US (VT): Electrical ratepayers are providing generous subsidies to indoor cannabis growers

Devin Dannat pushed open a sturdy metal door at his new Clean Cannabis Company building in Hardwick last week and stepped from a dim hallway into a luminous new world. Bright light burst forth from rows of overhead LED fixtures, bathing the 35-year-old budding entrepreneur and his hundreds of young hemp plants in a warm glow.

After a few more weeks of soaking up the intense artificial rays, the verdant plants will flower, yielding the company's first crop of pungent buds grown for its cannabidiol, or CBD, the nonpsychoactive cannabis extract. Dannat and his partner, Derek Porter, expect to soon repeat the process with cannabis strains containing THC, which they plan to sell in the legal adult-use cannabis market, slated to open on October 1st.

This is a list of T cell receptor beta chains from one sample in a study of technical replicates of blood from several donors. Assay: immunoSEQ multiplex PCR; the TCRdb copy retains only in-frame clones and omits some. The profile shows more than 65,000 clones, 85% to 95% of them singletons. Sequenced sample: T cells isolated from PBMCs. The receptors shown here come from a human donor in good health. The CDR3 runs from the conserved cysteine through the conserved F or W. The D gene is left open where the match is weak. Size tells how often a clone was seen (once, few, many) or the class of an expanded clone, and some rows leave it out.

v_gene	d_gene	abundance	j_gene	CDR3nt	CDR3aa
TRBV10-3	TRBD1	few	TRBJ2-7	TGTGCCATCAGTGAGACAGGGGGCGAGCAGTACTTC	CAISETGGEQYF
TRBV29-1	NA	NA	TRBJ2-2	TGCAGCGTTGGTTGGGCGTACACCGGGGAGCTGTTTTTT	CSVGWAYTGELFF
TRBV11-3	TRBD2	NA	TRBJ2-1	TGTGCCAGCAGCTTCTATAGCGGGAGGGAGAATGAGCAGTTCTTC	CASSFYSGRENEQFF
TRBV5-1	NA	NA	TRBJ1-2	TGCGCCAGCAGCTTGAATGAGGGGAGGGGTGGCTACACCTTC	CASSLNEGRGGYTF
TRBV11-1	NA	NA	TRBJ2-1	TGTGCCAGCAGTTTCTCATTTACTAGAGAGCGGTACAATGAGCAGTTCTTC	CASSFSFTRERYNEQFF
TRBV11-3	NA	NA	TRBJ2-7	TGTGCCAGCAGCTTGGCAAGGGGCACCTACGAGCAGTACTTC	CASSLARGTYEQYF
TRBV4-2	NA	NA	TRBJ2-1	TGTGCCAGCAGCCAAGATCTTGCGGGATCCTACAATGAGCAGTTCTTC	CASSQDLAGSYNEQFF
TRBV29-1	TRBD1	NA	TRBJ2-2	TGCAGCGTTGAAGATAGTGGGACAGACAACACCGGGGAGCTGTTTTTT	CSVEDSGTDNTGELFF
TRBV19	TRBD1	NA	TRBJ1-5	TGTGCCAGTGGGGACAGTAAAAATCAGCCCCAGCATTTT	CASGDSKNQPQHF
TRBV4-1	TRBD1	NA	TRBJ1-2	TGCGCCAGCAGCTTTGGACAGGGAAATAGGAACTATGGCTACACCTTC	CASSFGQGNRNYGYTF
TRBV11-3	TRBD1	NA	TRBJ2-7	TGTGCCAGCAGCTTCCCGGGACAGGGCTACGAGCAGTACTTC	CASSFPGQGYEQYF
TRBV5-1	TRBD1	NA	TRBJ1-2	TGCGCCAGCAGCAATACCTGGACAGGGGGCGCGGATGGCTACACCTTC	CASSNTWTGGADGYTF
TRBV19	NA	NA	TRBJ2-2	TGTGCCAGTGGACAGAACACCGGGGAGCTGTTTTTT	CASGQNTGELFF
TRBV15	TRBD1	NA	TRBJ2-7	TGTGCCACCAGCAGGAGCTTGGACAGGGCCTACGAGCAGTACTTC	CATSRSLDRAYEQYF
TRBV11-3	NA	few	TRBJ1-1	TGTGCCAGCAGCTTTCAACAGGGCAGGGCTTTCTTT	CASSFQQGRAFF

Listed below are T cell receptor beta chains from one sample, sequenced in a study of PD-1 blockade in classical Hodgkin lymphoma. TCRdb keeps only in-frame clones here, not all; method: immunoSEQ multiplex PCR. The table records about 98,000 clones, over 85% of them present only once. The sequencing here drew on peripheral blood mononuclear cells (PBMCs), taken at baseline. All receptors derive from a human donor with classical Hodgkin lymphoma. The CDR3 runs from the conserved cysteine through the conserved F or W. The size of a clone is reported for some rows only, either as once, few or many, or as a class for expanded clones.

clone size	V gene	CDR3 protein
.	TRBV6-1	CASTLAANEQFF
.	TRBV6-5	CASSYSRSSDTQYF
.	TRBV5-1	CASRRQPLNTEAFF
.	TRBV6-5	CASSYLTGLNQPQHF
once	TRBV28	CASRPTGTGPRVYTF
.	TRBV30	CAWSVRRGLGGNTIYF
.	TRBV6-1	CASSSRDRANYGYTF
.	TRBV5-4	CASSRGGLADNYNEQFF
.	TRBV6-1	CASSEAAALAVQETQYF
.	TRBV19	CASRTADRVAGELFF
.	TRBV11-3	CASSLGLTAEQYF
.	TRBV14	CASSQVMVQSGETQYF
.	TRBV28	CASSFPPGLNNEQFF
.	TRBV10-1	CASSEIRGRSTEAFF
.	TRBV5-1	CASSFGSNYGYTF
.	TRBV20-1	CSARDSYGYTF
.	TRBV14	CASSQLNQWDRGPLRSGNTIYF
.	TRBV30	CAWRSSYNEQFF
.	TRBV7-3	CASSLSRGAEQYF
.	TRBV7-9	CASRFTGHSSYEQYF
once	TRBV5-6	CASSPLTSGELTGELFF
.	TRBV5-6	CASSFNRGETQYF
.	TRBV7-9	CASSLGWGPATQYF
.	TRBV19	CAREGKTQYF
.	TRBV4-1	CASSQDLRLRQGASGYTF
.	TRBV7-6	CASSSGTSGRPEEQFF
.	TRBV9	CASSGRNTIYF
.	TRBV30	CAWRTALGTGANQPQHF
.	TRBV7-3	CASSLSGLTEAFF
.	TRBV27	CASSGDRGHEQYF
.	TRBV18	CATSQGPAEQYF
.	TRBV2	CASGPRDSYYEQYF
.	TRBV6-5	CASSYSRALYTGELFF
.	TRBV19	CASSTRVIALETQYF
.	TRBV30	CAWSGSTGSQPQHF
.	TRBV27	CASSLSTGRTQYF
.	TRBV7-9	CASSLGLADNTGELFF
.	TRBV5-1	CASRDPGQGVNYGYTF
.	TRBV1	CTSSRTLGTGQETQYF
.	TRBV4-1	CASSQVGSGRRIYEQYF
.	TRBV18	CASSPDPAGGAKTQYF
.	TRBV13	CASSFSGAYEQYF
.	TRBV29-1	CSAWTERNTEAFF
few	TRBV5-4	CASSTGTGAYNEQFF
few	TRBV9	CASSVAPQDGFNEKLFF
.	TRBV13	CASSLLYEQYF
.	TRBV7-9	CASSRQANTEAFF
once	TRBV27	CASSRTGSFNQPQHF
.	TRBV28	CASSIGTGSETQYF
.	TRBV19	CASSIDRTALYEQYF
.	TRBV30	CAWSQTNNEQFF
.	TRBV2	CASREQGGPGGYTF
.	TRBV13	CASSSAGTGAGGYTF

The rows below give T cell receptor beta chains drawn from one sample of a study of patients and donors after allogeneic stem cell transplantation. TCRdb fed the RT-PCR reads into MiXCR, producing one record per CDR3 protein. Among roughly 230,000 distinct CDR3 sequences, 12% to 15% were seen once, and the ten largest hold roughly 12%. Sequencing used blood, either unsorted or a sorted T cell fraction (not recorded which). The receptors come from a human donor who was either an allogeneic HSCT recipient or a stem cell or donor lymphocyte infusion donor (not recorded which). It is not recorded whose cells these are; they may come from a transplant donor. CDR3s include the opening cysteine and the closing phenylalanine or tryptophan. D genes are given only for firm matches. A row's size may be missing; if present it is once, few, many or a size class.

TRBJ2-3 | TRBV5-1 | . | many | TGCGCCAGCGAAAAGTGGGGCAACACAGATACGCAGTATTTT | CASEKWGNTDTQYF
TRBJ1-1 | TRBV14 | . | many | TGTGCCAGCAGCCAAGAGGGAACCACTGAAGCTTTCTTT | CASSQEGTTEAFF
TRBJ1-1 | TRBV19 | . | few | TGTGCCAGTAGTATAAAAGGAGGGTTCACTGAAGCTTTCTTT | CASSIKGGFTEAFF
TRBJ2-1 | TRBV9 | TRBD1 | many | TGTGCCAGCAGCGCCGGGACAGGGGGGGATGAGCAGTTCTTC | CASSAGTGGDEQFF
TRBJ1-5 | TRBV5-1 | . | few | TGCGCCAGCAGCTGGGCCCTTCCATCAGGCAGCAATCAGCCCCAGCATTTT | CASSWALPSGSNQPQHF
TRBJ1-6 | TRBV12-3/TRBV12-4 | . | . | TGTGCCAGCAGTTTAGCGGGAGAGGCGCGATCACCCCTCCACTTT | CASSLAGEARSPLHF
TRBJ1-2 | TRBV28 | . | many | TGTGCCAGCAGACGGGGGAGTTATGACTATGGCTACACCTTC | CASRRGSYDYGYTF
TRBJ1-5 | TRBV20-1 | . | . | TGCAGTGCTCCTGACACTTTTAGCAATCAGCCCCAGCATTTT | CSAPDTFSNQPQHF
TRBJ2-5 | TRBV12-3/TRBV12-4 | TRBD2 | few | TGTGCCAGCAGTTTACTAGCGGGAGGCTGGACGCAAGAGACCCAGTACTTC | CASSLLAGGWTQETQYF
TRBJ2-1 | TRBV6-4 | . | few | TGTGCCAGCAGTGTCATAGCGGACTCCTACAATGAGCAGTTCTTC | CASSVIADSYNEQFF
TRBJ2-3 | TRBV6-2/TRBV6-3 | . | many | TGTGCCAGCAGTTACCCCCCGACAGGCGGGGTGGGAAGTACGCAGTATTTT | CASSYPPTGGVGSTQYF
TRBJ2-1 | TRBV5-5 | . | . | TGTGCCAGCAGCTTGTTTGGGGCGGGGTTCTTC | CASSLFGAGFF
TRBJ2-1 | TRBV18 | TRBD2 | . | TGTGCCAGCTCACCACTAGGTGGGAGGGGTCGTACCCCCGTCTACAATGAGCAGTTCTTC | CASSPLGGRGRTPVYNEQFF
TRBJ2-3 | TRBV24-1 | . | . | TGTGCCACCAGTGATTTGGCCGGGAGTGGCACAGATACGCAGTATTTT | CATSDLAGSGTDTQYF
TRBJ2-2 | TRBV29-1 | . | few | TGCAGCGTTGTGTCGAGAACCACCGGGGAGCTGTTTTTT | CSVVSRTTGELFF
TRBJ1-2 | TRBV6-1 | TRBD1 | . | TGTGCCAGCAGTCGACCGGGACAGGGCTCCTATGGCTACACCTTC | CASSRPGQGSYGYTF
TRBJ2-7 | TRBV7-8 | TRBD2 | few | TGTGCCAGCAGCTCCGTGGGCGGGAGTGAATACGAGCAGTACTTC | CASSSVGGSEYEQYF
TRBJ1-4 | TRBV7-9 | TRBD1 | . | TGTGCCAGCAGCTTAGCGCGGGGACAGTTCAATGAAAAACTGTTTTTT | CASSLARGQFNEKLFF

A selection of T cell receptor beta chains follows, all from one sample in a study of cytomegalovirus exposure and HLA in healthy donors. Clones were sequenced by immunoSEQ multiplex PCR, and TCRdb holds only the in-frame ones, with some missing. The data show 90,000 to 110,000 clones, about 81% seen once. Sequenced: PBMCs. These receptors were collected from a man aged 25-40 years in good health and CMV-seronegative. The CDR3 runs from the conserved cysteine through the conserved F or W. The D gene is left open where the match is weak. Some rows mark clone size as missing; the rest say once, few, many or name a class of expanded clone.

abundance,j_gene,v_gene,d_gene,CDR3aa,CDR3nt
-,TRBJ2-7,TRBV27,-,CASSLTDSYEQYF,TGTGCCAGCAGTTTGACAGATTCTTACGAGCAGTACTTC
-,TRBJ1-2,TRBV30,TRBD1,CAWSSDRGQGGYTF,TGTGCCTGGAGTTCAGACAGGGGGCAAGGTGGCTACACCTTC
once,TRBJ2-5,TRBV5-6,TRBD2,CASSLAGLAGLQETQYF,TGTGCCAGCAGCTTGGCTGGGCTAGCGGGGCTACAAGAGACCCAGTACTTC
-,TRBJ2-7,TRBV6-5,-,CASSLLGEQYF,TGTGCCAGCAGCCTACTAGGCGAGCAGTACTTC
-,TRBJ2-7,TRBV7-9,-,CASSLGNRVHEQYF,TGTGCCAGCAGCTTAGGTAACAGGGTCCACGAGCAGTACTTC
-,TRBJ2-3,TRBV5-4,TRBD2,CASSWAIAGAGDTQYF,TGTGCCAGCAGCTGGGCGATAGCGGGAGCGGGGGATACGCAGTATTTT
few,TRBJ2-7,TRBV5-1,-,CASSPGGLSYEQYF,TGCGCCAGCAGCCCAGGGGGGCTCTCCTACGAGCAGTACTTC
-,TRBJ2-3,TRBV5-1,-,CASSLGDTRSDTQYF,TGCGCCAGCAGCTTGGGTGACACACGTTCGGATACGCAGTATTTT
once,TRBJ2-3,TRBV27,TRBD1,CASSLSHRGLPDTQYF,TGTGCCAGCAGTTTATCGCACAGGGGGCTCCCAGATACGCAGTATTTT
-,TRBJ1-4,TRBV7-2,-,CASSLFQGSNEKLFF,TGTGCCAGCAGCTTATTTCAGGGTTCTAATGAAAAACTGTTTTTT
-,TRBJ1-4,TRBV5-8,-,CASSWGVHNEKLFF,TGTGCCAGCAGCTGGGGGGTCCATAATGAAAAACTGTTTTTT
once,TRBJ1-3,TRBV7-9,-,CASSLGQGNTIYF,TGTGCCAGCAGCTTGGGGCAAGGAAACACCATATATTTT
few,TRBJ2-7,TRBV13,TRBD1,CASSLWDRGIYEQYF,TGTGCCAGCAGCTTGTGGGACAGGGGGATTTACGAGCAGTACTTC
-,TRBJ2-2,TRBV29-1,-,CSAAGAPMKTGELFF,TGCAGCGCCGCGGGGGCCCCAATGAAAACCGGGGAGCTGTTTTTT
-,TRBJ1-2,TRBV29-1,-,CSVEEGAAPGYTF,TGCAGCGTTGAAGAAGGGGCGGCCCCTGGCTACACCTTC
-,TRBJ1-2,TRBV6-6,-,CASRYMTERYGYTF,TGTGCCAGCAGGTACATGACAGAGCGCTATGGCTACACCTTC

The powerful lighting and control system at the heart of the 12,000-square-foot grow operation is one of the most expensive on the market and costs the company nearly $450,000. To help them afford such cutting-edge technology, the men had angel investors of sorts — Vermont electricity ratepayers.

Their fledgling company received $77,000 in rebates from Efficiency Vermont, the Winooski-based energy efficiency utility. Most of that money was an incentive to reward them for choosing one of the most efficient lighting systems around.

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